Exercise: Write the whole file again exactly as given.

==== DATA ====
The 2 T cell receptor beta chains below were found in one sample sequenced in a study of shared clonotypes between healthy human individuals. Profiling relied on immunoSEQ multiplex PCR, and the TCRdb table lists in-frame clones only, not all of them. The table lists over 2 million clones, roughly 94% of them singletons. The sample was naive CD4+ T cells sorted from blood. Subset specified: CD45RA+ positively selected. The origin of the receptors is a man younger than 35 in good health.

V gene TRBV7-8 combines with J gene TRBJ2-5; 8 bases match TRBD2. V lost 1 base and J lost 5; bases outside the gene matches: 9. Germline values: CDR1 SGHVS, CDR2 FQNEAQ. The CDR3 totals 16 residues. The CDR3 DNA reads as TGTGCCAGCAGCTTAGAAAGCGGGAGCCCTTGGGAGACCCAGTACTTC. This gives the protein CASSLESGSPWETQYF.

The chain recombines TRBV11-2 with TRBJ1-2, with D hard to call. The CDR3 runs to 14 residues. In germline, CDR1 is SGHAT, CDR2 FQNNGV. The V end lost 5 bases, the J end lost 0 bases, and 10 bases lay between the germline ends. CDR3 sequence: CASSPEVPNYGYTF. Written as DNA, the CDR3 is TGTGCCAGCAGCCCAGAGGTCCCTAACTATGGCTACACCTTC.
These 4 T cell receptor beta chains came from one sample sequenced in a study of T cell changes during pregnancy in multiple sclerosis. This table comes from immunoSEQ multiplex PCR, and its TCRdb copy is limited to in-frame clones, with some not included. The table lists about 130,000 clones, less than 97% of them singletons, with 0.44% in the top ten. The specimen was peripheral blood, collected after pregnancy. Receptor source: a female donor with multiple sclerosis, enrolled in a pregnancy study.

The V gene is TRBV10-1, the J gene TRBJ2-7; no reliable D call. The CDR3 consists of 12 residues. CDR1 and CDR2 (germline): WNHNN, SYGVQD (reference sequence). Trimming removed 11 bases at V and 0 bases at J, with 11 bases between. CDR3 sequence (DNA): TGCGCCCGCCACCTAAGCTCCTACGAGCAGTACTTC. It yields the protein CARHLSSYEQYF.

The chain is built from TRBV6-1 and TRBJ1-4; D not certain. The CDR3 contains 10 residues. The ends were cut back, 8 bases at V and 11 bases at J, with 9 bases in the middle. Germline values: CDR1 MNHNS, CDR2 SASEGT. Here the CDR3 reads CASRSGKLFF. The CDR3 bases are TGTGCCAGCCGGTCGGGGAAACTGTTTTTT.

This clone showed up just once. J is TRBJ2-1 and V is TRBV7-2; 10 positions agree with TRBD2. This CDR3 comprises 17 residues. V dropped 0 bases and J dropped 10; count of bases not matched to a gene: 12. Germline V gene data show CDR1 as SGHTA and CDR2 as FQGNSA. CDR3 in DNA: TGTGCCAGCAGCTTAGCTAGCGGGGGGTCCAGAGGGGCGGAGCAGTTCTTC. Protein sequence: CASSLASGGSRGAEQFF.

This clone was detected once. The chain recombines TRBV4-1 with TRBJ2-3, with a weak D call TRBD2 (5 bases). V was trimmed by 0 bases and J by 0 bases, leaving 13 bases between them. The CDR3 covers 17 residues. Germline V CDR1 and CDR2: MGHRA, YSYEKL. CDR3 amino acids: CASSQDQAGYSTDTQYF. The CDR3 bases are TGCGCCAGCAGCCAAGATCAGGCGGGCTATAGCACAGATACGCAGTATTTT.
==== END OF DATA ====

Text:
The 2 T cell receptor beta chains below were found in one sample sequenced in a study of shared clonotypes between healthy human individuals. Profiling relied on immunoSEQ multiplex PCR, and the TCRdb table lists in-frame clones only, not all of them. The table lists over 2 million clones, roughly 94% of them singletons. The sample was naive CD4+ T cells sorted from blood. Subset specified: CD45RA+ positively selected. The origin of the receptors is a man younger than 35 in good health.

V gene TRBV7-8 combines with J gene TRBJ2-5; 8 bases match TRBD2. V lost 1 base and J lost 5; bases outside the gene matches: 9. Germline values: CDR1 SGHVS, CDR2 FQNEAQ. The CDR3 totals 16 residues. The CDR3 DNA reads as TGTGCCAGCAGCTTAGAAAGCGGGAGCCCTTGGGAGACCCAGTACTTC. This gives the protein CASSLESGSPWETQYF.

The chain recombines TRBV11-2 with TRBJ1-2, with D hard to call. The CDR3 runs to 14 residues. In germline, CDR1 is SGHAT, CDR2 FQNNGV. The V end lost 5 bases, the J end lost 0 bases, and 10 bases lay between the germline ends. CDR3 sequence: CASSPEVPNYGYTF. Written as DNA, the CDR3 is TGTGCCAGCAGCCCAGAGGTCCCTAACTATGGCTACACCTTC.
These 4 T cell receptor beta chains came from one sample sequenced in a study of T cell changes during pregnancy in multiple sclerosis. This table comes from immunoSEQ multiplex PCR, and its TCRdb copy is limited to in-frame clones, with some not included. The table lists about 130,000 clones, less than 97% of them singletons, with 0.44% in the top ten. The specimen was peripheral blood, collected after pregnancy. Receptor source: a female donor with multiple sclerosis, enrolled in a pregnancy study.

The V gene is TRBV10-1, the J gene TRBJ2-7; no reliable D call. The CDR3 consists of 12 residues. CDR1 and CDR2 (germline): WNHNN, SYGVQD (reference sequence). Trimming removed 11 bases at V and 0 bases at J, with 11 bases between. CDR3 sequence (DNA): TGCGCCCGCCACCTAAGCTCCTACGAGCAGTACTTC. It yields the protein CARHLSSYEQYF.

The chain is built from TRBV6-1 and TRBJ1-4; D not certain. The CDR3 contains 10 residues. The ends were cut back, 8 bases at V and 11 bases at J, with 9 bases in the middle. Germline values: CDR1 MNHNS, CDR2 SASEGT. Here the CDR3 reads CASRSGKLFF. The CDR3 bases are TGTGCCAGCCGGTCGGGGAAACTGTTTTTT.

This clone showed up just once. J is TRBJ2-1 and V is TRBV7-2; 10 positions agree with TRBD2. This CDR3 comprises 17 residues. V dropped 0 bases and J dropped 10; count of bases not matched to a gene: 12. Germline V gene data show CDR1 as SGHTA and CDR2 as FQGNSA. CDR3 in DNA: TGTGCCAGCAGCTTAGCTAGCGGGGGGTCCAGAGGGGCGGAGCAGTTCTTC. Protein sequence: CASSLASGGSRGAEQFF.

This clone was detected once. The chain recombines TRBV4-1 with TRBJ2-3, with a weak D call TRBD2 (5 bases). V was trimmed by 0 bases and J by 0 bases, leaving 13 bases between them. The CDR3 covers 17 residues. Germline V CDR1 and CDR2: MGHRA, YSYEKL. CDR3 amino acids: CASSQDQAGYSTDTQYF. The CDR3 bases are TGCGCCAGCAGCCAAGATCAGGCGGGCTATAGCACAGATACGCAGTATTTT.